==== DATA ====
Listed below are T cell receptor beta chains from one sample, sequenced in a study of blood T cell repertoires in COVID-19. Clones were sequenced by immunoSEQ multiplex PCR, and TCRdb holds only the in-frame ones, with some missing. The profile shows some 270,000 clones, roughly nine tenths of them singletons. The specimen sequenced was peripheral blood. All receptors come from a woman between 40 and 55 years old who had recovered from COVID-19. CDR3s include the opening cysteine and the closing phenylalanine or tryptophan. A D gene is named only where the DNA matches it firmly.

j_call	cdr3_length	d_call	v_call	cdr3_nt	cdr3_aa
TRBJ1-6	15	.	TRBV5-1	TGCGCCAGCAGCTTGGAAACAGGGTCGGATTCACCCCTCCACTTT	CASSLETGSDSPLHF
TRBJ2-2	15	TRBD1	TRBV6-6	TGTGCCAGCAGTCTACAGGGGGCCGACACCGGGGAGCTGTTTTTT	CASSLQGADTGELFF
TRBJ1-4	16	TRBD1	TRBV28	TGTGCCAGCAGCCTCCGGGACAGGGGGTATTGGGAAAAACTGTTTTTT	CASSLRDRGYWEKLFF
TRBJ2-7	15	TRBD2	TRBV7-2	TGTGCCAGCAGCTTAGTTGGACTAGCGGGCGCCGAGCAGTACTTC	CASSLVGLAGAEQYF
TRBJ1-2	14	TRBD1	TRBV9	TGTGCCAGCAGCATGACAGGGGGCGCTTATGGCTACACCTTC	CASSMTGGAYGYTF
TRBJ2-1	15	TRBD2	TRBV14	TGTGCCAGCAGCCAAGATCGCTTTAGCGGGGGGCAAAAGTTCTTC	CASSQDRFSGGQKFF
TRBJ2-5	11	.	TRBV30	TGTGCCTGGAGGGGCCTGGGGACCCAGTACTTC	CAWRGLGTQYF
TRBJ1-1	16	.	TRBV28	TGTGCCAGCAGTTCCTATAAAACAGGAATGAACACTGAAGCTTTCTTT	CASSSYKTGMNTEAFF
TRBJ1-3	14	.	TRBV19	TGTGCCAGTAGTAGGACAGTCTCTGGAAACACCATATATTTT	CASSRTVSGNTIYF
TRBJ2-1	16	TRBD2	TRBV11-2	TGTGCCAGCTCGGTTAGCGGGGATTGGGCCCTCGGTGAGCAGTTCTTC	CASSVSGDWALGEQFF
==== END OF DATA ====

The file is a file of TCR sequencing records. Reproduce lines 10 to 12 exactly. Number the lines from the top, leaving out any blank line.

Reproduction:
TRBJ1-1	16	.	TRBV28	TGTGCCAGCAGTTCCTATAAAACAGGAATGAACACTGAAGCTTTCTTT	CASSSYKTGMNTEAFF
TRBJ1-3	14	.	TRBV19	TGTGCCAGTAGTAGGACAGTCTCTGGAAACACCATATATTTT	CASSRTVSGNTIYF
TRBJ2-1	16	TRBD2	TRBV11-2	TGTGCCAGCTCGGTTAGCGGGGATTGGGCCCTCGGTGAGCAGTTCTTC	CASSVSGDWALGEQFF